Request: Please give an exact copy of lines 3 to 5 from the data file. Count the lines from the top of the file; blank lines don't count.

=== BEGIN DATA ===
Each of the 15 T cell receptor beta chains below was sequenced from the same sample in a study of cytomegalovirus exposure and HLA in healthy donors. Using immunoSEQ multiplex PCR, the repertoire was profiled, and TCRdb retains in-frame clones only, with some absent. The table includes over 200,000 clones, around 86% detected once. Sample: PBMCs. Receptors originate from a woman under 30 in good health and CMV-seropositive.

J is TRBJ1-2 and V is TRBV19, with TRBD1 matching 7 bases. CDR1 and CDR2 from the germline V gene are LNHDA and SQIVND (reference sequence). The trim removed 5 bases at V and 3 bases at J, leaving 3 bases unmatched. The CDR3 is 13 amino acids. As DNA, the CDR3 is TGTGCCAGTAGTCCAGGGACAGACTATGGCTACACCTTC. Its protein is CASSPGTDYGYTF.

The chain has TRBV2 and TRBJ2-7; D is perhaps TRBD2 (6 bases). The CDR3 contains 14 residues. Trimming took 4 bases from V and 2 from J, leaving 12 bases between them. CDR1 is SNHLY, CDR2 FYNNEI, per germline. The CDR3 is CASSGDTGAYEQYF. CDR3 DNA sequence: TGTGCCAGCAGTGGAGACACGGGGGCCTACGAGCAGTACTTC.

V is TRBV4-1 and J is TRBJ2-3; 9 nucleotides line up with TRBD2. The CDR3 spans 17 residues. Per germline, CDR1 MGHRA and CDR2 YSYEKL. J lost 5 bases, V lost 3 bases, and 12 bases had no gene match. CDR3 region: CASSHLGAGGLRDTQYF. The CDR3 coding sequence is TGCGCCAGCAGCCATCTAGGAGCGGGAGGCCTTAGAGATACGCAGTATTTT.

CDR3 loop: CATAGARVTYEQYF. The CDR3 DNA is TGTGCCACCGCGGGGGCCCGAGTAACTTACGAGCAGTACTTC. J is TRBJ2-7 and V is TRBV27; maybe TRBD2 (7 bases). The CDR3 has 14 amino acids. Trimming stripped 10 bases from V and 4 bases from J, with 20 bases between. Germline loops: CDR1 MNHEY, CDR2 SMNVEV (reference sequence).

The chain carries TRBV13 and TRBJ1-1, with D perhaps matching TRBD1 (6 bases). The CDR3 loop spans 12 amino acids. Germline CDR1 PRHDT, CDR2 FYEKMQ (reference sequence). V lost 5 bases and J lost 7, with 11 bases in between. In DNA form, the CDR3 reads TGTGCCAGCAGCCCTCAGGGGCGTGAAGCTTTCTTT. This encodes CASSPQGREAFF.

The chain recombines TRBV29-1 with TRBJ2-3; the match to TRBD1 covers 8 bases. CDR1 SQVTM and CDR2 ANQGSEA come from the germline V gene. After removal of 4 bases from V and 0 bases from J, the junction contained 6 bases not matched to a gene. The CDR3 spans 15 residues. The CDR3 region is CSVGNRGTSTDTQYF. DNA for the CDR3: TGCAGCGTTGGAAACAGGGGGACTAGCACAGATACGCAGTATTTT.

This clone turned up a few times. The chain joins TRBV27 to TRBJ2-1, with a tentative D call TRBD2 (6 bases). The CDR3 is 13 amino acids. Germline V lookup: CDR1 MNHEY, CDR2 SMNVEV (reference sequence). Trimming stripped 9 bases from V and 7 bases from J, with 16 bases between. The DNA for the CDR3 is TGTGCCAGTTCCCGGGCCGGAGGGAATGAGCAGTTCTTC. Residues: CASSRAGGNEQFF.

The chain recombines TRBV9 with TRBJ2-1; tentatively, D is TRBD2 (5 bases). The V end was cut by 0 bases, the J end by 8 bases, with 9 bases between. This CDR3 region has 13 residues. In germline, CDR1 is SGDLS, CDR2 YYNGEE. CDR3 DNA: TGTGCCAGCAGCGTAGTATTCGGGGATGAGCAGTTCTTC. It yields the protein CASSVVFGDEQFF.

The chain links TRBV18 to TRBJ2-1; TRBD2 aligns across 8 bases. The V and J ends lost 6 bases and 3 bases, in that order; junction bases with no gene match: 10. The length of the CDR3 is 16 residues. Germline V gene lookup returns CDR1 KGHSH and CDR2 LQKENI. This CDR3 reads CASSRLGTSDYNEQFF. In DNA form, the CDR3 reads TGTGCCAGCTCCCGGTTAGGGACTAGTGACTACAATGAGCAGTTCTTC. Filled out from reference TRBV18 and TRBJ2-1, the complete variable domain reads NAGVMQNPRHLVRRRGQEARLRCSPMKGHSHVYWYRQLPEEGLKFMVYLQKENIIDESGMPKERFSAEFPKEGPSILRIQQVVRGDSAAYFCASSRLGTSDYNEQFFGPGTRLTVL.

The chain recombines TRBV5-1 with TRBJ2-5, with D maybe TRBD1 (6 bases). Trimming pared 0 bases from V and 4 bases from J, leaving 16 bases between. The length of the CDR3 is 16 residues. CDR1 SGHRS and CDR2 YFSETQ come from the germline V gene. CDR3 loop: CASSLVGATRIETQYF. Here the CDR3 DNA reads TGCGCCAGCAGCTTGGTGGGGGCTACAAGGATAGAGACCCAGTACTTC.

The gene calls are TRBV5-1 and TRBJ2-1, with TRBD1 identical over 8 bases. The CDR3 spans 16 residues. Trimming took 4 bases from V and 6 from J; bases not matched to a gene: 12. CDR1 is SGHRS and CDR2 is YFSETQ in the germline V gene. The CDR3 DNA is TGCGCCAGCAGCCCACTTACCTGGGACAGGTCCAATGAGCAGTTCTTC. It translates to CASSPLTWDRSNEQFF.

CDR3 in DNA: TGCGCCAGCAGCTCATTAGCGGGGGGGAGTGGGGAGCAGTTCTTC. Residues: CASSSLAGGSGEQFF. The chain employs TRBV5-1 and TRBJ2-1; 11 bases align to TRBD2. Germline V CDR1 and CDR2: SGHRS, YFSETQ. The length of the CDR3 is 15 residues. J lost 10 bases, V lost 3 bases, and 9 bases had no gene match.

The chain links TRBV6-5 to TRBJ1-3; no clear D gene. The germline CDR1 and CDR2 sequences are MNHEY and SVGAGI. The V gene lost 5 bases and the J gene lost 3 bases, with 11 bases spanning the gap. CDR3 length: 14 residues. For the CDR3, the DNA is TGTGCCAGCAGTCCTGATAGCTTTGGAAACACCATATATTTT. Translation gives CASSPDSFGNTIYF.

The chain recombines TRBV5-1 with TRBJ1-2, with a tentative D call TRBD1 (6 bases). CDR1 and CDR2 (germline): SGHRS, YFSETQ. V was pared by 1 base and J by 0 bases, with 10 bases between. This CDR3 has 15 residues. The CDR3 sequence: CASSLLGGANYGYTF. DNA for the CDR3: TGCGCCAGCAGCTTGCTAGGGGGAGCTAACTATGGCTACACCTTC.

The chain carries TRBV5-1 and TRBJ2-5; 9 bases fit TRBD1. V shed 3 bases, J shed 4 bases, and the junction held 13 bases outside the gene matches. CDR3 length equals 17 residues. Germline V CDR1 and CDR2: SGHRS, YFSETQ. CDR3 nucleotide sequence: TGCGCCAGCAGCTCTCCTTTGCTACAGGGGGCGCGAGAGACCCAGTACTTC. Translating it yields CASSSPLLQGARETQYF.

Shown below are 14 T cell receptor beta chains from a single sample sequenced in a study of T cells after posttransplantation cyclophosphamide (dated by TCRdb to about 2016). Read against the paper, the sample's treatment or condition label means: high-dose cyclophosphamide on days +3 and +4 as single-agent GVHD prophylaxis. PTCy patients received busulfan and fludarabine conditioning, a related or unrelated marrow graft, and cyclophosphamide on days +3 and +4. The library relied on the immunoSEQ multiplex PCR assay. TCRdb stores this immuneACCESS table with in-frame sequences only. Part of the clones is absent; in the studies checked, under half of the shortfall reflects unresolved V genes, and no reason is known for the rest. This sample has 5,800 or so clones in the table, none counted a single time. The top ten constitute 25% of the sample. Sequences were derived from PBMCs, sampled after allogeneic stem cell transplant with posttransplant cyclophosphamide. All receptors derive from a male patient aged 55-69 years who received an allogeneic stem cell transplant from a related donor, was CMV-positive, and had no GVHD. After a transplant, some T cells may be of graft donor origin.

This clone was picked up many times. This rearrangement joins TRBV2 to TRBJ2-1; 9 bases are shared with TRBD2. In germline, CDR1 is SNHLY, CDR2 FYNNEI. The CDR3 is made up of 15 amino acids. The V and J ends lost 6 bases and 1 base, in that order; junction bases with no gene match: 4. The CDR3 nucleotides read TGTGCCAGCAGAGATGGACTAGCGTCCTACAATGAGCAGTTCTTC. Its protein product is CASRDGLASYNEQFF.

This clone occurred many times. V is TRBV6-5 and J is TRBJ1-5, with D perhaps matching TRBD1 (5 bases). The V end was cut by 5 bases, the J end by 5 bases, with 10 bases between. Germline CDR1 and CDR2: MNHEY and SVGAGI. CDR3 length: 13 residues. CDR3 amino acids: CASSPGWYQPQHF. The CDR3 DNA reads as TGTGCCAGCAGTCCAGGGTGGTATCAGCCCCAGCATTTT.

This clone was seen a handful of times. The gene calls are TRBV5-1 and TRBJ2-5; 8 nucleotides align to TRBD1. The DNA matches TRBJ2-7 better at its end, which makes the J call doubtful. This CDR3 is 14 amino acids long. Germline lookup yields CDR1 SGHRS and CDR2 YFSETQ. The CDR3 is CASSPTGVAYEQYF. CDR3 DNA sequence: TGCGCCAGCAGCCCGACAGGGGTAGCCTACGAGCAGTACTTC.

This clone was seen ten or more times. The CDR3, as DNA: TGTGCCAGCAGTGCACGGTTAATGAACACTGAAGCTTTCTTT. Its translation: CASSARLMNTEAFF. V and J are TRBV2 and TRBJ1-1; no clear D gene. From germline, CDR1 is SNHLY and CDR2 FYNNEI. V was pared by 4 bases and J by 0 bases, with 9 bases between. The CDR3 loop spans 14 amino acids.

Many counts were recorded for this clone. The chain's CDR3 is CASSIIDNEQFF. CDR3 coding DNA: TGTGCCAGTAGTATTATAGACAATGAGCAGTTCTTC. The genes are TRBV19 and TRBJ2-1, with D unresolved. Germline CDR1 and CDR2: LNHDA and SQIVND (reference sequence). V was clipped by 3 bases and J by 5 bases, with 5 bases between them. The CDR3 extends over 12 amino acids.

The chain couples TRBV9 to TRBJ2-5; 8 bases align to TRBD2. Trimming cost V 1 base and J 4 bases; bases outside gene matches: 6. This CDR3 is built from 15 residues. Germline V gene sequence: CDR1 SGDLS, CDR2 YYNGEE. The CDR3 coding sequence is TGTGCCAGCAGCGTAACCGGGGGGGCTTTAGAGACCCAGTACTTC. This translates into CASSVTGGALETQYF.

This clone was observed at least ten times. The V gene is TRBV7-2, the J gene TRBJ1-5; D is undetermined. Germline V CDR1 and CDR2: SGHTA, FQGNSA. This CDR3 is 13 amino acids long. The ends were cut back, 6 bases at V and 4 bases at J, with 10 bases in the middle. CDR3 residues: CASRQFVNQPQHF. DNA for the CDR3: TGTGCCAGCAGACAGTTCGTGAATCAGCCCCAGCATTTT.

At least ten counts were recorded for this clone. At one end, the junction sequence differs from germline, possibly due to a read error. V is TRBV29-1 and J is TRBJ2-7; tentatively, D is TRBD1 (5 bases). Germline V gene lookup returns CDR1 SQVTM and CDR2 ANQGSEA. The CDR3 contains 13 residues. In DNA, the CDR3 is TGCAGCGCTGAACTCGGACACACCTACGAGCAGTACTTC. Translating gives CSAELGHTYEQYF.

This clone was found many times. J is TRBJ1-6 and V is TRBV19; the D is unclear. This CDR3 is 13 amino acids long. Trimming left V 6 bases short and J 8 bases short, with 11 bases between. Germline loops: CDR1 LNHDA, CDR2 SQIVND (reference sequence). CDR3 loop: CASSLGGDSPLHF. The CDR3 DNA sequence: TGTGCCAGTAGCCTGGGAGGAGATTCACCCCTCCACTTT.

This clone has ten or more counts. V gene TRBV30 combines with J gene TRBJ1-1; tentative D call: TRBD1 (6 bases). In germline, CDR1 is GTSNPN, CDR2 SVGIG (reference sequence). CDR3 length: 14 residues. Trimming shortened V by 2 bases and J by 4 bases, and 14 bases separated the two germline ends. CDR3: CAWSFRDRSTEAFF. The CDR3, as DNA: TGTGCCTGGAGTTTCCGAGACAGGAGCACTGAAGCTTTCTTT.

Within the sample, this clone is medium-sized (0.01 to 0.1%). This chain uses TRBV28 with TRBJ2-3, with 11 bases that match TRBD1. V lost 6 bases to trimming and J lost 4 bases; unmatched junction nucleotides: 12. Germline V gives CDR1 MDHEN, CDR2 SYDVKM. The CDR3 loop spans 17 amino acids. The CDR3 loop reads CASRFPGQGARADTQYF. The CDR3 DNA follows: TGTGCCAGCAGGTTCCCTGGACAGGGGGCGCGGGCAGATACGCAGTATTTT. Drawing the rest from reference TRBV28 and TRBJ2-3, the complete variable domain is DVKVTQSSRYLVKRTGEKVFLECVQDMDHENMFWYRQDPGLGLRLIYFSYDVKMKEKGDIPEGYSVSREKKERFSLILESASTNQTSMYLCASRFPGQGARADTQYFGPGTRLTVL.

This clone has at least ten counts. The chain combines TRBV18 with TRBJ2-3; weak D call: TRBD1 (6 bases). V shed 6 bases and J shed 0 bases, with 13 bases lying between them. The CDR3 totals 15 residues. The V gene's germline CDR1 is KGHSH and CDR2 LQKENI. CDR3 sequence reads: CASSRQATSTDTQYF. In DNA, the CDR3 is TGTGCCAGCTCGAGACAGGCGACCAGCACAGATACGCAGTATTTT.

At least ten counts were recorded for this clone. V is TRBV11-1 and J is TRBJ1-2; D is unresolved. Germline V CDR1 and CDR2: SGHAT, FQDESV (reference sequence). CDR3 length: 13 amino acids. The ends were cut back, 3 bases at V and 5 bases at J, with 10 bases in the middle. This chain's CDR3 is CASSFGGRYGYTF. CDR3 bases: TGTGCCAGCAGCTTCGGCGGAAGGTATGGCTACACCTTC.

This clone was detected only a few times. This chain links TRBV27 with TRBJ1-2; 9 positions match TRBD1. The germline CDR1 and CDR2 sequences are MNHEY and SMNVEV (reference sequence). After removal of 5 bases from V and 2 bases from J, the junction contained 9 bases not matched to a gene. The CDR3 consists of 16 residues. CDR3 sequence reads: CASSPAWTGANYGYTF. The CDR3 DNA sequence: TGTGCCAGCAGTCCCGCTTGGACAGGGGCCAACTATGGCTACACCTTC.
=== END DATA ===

The chain has TRBV2 and TRBJ2-7; D is perhaps TRBD2 (6 bases). The CDR3 contains 14 residues. Trimming took 4 bases from V and 2 from J, leaving 12 bases between them. CDR1 is SNHLY, CDR2 FYNNEI, per germline. The CDR3 is CASSGDTGAYEQYF. CDR3 DNA sequence: TGTGCCAGCAGTGGAGACACGGGGGCCTACGAGCAGTACTTC.

V is TRBV4-1 and J is TRBJ2-3; 9 nucleotides line up with TRBD2. The CDR3 spans 17 residues. Per germline, CDR1 MGHRA and CDR2 YSYEKL. J lost 5 bases, V lost 3 bases, and 12 bases had no gene match. CDR3 region: CASSHLGAGGLRDTQYF. The CDR3 coding sequence is TGCGCCAGCAGCCATCTAGGAGCGGGAGGCCTTAGAGATACGCAGTATTTT.

CDR3 loop: CATAGARVTYEQYF. The CDR3 DNA is TGTGCCACCGCGGGGGCCCGAGTAACTTACGAGCAGTACTTC. J is TRBJ2-7 and V is TRBV27; maybe TRBD2 (7 bases). The CDR3 has 14 amino acids. Trimming stripped 10 bases from V and 4 bases from J, with 20 bases between. Germline loops: CDR1 MNHEY, CDR2 SMNVEV (reference sequence).